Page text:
Bowers and Wilkins Panorama review

The Panorama is B and W's first high-grade soundbar, but can the brand's trademark magic survive the form factor?

Bowers and Wilkins Panorama
The Bowers and Wilkins Panorama's elegant styling means that it should sit nicely with most HDTVs

TechRadar Verdict

Soundbars may be a limited tech, but great sound quality make this a prime example of how to make them desirable


  • +

    Practical and beautiful design

  • +

    Superb build quality


  • -

    No video switching

  • -

    Limited rear channel effects

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So can B&W's Panorama high-end soundbar offering set a new standard for one-box cinemas? There's no denying the convenience of the systems.

Essentially an entire speaker system in one submarine-shaped cabinet, they are designed for wall-mounting underneath your flatscreen TV, with many offering technologies that simulate a 5.1 soundfield.

But while they are certainly practical and increasingly popular, they also usually involve a sonic compromise, and I've found the results are patchy at best.

There are design similarities between the Panorama and B&W's Zeppelin iPod hi-fi – not surprising as the latter was a huge commercial hit for the company, and proved it could turn out tuneful systems as well as studio-grade speakers. The Panorama shares its exquisite engineering, with tapering cabinets and a seductive stainless steel skin.

bowers and wilkins panorama front

SPEAKER ARRAY: The Panorama's gorgeous chassis hides nine drivers

It's definitely the most elegant soundbar I've come across, but not the smallest. The unit is elongated to accommodate nine separate drivers and weighs over 14kg. Unlike most products of this type, the subwoofer is built-in and so is the amplification. A type C digital amp drives all five channels at 25W each with another 50W powering the sub.

So what you have is a 5.1 surround sound system, complete with amplification and a neat pebble-shaped remote control to switch audio inputs. You could connect your TV and an iPod to one of the analogue inputs for example, and a Blu-ray player or set-top box to one of the digital inputs.

What you don't get here, however, is any kind of video input, so you can forget about HDMI switching altogether. It would have been useful, but would also have added a whole new level of complexity and price.

bowers and wilkins panorama connections

PLUGGED IN: The Panorama offers plenty of connections, but a notable lack of HDMI

Without video circuitry, the Panorama is easy to set up. Simply connect your source – in my case a bitstreaming BD deck – and you're ready to rock.

The speaker is designed to sit on a table or fix to a wall via its own bracket; a switch in the menu recalibrates the speaker for each position. You'll need the little remote to do this from the sofa, so don't lose it. There's no onscreen menu, of course, but the Panorama's display is large enough to see what volume level you're on and toggle between stereo, wide and surround sound.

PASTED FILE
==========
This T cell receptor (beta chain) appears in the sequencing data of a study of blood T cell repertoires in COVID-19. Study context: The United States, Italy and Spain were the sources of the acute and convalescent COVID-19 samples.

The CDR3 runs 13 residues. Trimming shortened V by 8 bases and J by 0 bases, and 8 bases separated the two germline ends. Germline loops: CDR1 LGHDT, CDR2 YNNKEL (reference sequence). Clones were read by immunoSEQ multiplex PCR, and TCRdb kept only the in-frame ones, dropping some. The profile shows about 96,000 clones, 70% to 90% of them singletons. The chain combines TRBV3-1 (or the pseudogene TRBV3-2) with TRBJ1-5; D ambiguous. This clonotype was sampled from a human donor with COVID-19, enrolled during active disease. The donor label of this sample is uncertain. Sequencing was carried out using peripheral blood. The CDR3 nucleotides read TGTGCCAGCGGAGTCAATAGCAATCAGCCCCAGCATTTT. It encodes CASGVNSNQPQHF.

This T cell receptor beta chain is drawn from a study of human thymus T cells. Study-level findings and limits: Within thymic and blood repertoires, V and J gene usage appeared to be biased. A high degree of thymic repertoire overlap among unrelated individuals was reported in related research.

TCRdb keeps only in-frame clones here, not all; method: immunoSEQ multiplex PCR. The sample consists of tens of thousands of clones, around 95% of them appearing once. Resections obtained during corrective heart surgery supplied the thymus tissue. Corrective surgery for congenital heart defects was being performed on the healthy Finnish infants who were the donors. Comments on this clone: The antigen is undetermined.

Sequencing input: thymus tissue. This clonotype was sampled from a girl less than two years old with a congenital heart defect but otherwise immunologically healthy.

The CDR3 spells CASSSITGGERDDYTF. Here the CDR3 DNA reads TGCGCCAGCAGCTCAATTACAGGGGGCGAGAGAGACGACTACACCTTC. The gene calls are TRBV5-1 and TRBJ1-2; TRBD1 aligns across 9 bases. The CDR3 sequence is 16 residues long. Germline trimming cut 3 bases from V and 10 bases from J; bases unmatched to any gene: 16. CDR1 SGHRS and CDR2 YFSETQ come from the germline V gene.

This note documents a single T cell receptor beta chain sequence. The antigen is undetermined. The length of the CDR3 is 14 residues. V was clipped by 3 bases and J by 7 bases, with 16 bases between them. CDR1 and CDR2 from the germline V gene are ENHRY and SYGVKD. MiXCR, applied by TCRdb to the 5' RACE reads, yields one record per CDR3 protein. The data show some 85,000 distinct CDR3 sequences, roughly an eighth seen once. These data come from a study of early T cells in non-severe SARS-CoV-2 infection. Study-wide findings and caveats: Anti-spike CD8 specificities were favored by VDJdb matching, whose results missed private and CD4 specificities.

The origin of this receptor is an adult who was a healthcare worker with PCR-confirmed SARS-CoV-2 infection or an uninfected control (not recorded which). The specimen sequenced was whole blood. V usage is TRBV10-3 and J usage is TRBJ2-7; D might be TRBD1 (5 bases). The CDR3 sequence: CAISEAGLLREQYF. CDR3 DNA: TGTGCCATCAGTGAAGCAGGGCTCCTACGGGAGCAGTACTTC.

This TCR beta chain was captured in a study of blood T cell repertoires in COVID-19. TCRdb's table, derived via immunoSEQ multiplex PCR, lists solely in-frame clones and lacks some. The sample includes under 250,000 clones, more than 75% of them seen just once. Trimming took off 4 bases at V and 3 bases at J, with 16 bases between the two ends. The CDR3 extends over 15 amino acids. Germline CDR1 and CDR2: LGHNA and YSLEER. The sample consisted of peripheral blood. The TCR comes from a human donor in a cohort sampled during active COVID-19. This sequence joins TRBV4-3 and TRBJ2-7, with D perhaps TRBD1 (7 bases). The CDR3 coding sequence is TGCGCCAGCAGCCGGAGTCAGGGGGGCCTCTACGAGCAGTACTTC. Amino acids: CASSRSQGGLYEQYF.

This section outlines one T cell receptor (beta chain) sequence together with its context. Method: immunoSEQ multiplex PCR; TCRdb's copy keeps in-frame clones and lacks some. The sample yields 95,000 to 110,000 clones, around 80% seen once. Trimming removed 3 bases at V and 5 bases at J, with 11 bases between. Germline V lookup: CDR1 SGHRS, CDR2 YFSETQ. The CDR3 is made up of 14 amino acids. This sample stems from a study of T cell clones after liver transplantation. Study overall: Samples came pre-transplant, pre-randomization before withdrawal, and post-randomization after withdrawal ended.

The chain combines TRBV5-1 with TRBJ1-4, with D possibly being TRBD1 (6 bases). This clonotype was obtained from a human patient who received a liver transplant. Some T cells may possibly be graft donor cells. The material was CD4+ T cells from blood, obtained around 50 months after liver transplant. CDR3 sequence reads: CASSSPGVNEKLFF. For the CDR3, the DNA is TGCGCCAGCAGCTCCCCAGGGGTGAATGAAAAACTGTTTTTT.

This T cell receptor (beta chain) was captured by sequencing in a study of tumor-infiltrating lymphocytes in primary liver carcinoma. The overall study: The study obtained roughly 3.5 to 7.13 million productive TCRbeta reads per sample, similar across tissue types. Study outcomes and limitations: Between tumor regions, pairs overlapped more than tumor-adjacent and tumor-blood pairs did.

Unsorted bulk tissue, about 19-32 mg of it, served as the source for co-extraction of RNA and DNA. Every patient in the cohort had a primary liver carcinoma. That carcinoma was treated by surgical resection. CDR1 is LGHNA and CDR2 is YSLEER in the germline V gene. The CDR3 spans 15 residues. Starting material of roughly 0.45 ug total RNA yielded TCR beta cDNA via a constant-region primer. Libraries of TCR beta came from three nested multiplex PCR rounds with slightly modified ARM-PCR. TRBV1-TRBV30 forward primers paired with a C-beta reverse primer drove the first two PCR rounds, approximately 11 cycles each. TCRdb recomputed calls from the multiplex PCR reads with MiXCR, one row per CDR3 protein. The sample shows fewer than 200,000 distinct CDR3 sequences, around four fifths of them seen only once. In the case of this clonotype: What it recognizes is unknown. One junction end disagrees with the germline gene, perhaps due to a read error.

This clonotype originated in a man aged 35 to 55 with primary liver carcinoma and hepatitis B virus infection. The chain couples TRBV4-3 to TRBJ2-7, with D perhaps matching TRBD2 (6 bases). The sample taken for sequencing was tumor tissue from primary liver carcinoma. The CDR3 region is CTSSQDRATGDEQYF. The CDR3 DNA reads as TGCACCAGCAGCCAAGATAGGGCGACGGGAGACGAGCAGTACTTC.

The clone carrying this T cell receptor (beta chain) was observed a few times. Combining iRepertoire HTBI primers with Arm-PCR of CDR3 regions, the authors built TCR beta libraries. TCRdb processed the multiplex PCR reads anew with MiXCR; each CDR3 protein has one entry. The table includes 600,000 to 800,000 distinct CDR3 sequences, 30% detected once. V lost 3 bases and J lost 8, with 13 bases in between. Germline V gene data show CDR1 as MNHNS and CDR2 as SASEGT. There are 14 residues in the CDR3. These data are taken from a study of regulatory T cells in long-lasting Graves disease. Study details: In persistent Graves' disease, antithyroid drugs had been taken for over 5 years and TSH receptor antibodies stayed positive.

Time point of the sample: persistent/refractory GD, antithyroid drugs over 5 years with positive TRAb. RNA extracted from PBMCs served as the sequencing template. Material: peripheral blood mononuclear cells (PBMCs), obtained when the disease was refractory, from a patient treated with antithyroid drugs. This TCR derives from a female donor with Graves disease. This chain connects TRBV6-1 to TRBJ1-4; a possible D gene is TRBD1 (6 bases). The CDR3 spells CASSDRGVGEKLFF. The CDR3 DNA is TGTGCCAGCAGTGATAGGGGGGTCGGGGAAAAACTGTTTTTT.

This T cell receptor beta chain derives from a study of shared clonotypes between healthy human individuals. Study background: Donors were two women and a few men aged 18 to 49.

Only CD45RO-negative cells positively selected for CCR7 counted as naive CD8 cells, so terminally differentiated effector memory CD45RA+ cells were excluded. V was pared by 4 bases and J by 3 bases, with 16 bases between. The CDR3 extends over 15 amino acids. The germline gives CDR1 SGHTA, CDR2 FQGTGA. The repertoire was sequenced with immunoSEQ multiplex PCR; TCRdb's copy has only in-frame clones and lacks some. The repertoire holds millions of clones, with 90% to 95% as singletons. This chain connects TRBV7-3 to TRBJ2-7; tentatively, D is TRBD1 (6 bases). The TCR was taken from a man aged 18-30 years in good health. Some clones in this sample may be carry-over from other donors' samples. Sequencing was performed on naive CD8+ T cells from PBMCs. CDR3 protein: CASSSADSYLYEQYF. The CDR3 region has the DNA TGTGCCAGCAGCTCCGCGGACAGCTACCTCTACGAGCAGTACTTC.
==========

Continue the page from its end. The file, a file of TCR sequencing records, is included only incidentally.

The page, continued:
In surround mode, all six channels are active as the Panorama floods the room with crisp sound. The fronts and centre face directly forwards, while the rear speakers mounted on the curve of the speaker use the side and back walls to bounce soundwaves.

With Battlestar Galactica's lively 5.1 mix (Blu-ray, on sale September), I got a good impression of Starbuck's Viper taking off and zooming through space. Without rear speakers the Panorama doesn't quite manage to place the craft behind my head, as a traditional 5.1 setup would – I've yet to meet a soundbar that can – but it does disperse the audio to create a tangible sense of spatial depth.

What sets the Panorama apart from its rivals is its refreshing clarity and impressive separation. With all those drive units huddled like peas in a pod, the sound could become muddled and compressed, but here it can really sing.

Switching into stereo mode cuts out all but the front left and right channels and delivers a tuneful performance with two-channel material, and it still projects well into the room. Its dispersive nature means there's a wide sweet spot, so you won't lose the stereo image when you cross the room.

You can enhance the dialogue channel if necessary, but there's no real need – voices, effects and music all sound distinct in the mix and propel well into the room. You can also make basic adjustments to the tone to suit a space with hard surfaces or soft furnishings, which does make quite a difference.

And the diminutive subwoofers are remarkably effective. I found myself dialling the level down more often than up, but it's nice to find a low frequency extension lurking in such a slim cabinet.


Despite the paucity of features (did I mention there's no radio tuner or iPod dock, or HD audio support?) Bowers & Wilkins' Panorama is a formidable soundbar debutante. I suspect it'll sell by the truckload.

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Jim Hill

Jim is a seasoned expert when it comes to testing tech. From playing a prototype PlayStation One to meeting a man called Steve about a new kind of phone in 2007, he’s always hunting the next big thing at the bleeding edge of the electronics industry. After editing the tech section of Wired UK magazine, he is currently specialising in IT and voyaging in his VW camper van.